Richard Meseroll & Tom Dugan
Richard Meseroll & Tom Dugan

zak bush: I’m curious to talk to you guys about surfing on the East Coast back in the day. How did you first get started?

tom dugan: Surfing came into my life through surf magazines. I moved to Long Island from Ohio in the summer of 1965 and, for some reason, I had already been looking at all the surf magazines. A neighbor asked me if I had ever been to the ocean, and I told him that I hadn’t, so we hitchhiked to the beach and I immediately knew that I wanted to start surfing. That summer, we’d go to a beach called Atlantique Beach on Fire Island and rent surfboards for five bucks from the lifeguards. The waves were very small for summertime in New York, and it was 1965, so the boards were 9’2”, 9’6”. I’d drag the board out to the ocean, put the board down in the water, get on my knees, paddle out, turn the board around, and then get back up on my knees and wait. The first year I surfed, I just went straight to the beach—I didn’t know you were supposed to turn. Then, of course, the shortboards came in a few years later. I basically got the surf bug and just kept surfing, surfing, surfing.

richard meseroll: I grew up in Point Pleasant Beach, which is a little fishing town right smack dab on the Manasquan River. It was kind of a typical mid-‘60s, Beach Boys meets Summer of Love meets Psychedelic Surfer coming of age for me. I started surfing when I was 14. My cousin had a longboard and we grew up two blocks from the beach. I jumped in with him, and I knew from the first time I surfed that I was going to be a lifer. I had tunnel vision for surfing. Everything else just wasn’t for me—Pop Warner, Little League, other team sports. I graduated high school in 1970 and, much to the chagrin of my parents, I didn’t want to go to college. I just wanted to work, make money, and get the hell out of New Jersey in the wintertime.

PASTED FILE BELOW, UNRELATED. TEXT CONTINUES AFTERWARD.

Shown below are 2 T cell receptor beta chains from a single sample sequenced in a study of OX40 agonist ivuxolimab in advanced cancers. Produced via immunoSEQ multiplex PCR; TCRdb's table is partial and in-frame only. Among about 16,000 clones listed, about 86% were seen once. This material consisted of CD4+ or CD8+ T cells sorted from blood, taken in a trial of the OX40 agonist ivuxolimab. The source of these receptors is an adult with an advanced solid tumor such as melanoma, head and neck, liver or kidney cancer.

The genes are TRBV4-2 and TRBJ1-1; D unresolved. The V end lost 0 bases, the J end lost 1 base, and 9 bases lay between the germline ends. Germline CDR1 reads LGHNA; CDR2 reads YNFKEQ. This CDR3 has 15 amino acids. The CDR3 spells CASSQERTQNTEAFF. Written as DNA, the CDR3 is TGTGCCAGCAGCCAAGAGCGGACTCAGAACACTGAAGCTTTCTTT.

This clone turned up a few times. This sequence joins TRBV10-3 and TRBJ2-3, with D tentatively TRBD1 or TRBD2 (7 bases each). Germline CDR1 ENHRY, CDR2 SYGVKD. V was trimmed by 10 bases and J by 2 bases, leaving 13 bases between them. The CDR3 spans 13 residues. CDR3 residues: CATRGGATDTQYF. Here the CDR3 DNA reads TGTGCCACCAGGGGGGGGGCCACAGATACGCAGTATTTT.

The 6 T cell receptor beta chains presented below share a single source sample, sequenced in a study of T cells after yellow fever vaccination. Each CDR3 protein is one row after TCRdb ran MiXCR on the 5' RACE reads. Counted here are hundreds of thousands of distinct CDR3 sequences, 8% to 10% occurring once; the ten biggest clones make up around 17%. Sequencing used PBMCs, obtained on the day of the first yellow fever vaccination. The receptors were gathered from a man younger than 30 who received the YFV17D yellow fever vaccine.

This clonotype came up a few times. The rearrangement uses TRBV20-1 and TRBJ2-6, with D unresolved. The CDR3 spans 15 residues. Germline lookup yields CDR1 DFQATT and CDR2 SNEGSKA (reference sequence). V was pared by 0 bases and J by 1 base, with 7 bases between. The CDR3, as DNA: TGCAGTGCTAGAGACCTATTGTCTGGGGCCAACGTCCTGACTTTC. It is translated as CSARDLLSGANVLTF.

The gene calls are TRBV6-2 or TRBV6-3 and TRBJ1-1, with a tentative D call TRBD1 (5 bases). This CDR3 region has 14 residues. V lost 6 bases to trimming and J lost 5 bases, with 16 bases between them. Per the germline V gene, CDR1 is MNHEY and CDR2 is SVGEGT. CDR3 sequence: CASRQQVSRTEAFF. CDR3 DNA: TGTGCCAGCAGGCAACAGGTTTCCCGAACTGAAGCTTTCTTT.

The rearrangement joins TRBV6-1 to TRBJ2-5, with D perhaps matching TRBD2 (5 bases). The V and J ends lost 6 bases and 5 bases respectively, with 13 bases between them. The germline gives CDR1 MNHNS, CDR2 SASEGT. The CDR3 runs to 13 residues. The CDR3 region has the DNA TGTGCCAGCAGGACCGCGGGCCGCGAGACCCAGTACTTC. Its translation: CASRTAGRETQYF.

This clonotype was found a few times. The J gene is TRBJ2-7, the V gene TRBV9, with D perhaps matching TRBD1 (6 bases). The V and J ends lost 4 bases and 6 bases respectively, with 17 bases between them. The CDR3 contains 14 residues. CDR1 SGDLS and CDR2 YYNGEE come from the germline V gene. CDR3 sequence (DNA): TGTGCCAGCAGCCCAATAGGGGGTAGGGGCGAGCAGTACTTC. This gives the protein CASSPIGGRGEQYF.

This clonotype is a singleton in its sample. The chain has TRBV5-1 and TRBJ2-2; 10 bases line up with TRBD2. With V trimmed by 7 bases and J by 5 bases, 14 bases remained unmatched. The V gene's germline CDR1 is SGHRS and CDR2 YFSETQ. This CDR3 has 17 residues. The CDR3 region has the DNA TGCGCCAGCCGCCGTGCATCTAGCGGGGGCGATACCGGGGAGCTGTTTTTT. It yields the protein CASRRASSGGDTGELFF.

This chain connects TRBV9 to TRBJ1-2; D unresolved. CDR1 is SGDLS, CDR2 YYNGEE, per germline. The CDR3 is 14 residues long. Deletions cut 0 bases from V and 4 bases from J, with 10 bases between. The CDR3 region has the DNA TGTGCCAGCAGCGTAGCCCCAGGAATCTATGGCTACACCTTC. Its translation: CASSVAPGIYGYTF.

zb: During that developmental time when you both fell in love with surfing and got involved with that culture, were you guys getting into photography at the same time? Or was that something that came later?

td: For me, it was way later. I used to do a little bit of photography with point-and-shoot cameras back in the day, but I really didn’t start until 1980. I picked up a camera and started using it, and then I bought a bigger lens and I was like, “I can get the shots that these guys get in the magazines.” That was my thing, to try and get a photo like in the magazines. I worked with a company called Sundek, and my first photo was for an ad with Bob Lohmann, who was mega at the time. I did that for $250 and I thought it was the best thing in the world.

rm: I was kind of the same as Tom. After graduating high school, I ended up doing two winters of surf trips in the Caribbean and I decided to get a camera, basically to capture what I was experiencing. I started with a camera called the Hanimax Praktica, which I’d drag along with me everywhere. One day, I was shooting a buddy of mine surfing in Bayhead, and a guy who lived there started talking to me and said, “Hey, my dad owns a surfing magazine.” It was called Surfing magazine and it was owned by Lopez Publications—no relation to Gerry Lopez. This guy ended up taking some of my photos up to the city, and I ended up getting a photo published. I got a check for like $10 and I had this epiphany where I thought, “Okay, I’m going to try and make money doing this.”

The East Coast thing was always pretty tight-knit back then. It had this huge sense of camaraderie. These guys and I just wanted to get a great shot, and I was stoked when they got a great shot.

zb: As far as regional surf documentation goes, if you go to California, or you go to Hawaii, or you go to Australia, there’s such a huge catalogue of images that has been kept and preserved. But with East Coast surfing, there’s you guys and then there’s not much else. When did you guys meet, and when did the idea for ESM come to you?